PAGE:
And like Locke, Arendt simply does not account for the fact that citizenship involves more than seeking public approbation; it also involves the deepest commitments that in one way or another invoke a longing for transcendence, for a certain moral vision of society. While Locke pays full attention to the formal mechanisms of government as constitutive of the body politic (albeit a representative one), Arendt simply elides the issue, or contemptuously treats of government as nothing more than mere administration. The private is also given short shrift in her system. At least in Locke, work, family and other natural relationships are given due regard as realms of the private, and not necessarily lower in value or worth.

There is no social contract in Arendt but a cosmopolitanism of free and equal individuals who seek to better or outdo one another by their action and speech in their common quest for earthly immortality, or excellence. As earlier noted, she offers very little comfort to those who would want a deeper, moral account of living together, of learning to care for one another, and to help one another.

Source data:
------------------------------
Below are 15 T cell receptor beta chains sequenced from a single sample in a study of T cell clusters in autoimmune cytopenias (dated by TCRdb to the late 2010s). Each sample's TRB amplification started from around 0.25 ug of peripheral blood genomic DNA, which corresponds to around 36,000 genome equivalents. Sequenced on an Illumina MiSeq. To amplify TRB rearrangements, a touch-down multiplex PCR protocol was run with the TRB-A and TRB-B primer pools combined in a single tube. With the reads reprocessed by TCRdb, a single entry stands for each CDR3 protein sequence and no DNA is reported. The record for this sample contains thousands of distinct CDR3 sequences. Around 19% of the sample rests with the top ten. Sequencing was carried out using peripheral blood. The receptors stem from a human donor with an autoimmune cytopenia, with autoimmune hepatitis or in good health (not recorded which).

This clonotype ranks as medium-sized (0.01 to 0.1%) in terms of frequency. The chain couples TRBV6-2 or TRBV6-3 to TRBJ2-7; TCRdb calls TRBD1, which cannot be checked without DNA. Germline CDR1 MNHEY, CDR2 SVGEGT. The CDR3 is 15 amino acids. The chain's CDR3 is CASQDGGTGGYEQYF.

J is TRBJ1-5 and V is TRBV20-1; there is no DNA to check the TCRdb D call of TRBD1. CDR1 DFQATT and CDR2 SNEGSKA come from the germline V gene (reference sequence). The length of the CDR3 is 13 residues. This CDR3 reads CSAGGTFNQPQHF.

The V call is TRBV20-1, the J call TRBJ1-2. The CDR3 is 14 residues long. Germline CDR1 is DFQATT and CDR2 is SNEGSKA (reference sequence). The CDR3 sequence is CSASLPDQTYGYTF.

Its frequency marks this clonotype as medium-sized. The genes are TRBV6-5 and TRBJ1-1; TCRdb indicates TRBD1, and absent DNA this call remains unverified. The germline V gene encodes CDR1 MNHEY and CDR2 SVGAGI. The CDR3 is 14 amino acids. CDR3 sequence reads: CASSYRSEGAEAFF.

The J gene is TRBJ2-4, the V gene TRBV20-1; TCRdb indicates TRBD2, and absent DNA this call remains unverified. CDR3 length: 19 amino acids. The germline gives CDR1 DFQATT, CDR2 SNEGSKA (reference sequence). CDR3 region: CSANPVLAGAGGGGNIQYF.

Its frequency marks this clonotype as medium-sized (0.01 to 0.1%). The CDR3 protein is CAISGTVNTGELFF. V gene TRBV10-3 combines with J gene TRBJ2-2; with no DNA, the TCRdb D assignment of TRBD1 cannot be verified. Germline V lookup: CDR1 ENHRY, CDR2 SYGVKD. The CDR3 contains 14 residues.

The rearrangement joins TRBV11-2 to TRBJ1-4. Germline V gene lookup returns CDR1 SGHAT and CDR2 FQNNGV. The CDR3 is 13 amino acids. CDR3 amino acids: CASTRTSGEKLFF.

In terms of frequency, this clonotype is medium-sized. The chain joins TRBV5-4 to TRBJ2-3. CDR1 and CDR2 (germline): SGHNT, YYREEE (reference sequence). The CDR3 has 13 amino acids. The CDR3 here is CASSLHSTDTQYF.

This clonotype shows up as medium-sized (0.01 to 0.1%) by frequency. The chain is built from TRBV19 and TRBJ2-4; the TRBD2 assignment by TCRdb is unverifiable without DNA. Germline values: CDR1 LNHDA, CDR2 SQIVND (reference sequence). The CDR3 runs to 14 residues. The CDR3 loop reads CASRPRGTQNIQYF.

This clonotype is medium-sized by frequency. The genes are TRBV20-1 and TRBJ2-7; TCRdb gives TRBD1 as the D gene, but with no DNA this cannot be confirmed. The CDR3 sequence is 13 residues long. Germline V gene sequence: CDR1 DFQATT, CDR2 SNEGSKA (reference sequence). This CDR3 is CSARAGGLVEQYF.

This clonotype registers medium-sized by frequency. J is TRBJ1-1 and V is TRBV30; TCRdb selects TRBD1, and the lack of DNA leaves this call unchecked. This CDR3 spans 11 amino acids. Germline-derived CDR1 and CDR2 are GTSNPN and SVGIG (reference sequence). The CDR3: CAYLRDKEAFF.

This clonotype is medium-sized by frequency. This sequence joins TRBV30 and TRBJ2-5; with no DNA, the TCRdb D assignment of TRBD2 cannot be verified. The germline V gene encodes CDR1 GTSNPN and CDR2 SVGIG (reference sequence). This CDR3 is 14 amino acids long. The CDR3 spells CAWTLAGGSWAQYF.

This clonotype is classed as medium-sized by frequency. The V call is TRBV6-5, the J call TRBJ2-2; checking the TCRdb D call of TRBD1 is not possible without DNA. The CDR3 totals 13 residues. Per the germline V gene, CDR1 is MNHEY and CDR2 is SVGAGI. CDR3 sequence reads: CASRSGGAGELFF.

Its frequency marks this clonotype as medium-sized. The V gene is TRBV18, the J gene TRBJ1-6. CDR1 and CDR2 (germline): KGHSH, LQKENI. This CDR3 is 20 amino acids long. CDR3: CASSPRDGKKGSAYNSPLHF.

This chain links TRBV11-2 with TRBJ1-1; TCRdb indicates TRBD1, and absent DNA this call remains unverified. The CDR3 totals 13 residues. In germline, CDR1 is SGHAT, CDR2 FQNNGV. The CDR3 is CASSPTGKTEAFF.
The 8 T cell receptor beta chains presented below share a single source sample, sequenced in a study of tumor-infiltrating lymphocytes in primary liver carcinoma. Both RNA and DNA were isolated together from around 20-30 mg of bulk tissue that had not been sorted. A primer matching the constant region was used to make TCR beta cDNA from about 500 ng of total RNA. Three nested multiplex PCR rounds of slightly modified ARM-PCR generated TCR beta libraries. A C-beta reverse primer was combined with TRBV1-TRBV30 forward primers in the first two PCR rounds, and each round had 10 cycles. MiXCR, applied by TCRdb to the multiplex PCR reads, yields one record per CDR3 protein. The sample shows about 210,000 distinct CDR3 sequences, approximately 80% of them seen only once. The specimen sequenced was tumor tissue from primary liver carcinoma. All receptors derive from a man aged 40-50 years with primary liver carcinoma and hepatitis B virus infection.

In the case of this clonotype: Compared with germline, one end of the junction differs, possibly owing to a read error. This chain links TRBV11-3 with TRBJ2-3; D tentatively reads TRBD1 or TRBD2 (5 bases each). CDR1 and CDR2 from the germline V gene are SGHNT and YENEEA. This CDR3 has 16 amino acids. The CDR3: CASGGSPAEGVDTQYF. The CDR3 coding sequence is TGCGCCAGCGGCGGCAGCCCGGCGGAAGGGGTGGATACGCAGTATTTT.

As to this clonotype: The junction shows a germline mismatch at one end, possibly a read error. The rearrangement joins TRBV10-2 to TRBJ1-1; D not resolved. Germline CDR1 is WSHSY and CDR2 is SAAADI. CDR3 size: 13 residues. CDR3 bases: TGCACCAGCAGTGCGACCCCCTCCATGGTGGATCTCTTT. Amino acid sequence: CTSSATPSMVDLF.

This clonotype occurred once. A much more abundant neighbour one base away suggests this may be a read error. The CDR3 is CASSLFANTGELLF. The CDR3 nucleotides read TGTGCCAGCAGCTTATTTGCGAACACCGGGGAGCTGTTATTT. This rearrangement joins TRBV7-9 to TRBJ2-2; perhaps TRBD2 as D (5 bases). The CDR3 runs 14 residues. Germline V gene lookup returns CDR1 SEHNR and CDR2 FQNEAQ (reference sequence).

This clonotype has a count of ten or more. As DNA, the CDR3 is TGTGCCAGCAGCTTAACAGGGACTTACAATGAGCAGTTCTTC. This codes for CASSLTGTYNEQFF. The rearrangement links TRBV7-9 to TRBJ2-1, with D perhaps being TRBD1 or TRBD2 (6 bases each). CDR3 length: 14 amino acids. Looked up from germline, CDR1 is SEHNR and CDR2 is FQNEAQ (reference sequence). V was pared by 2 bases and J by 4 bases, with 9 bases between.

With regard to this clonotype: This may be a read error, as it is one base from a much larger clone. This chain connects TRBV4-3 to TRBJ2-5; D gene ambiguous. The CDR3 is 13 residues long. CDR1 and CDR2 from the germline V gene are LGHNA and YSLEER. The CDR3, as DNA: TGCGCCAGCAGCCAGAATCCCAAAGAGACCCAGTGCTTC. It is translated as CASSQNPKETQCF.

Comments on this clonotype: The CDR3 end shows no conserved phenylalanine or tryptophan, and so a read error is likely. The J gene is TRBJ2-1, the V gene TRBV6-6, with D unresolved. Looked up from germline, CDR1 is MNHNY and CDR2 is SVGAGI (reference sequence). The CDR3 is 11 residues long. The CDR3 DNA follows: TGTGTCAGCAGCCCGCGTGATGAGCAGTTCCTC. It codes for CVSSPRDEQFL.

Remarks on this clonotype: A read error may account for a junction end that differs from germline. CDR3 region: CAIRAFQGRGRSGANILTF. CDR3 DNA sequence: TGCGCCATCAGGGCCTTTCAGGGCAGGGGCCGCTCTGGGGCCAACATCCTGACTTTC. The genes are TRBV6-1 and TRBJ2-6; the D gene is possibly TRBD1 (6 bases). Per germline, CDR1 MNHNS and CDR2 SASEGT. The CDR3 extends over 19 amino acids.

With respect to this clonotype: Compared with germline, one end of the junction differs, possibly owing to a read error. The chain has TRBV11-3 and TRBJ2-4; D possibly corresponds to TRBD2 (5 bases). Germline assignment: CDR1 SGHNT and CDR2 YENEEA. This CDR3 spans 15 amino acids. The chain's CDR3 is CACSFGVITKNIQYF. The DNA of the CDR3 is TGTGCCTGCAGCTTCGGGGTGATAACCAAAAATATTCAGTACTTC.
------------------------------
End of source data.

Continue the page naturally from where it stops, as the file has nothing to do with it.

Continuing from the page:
Her differing conceptions of labor, work and initiative (although the latter is theologically-informed, by way of Augustine), runs counter to the reformational spirit that imbued sanctity in ordinary life (an idea that the philosopher Charles Taylor considers as having much to commend itself to the attention of many). But Arendt certainly anticipated the erosion of the public in contemporary society in quite another way; she will certainly not be happy that in today’s age of the YouTube, Facebook  and Skype, excellence has been reduced to nothing more than who has made the downloadable video that catches the attention of as many consumers – the postmodern version of Arendt’s “public” – or perhaps, who has come up with the zaniest internet-based business venture that the big companies will snatch up with billion-dollar offers.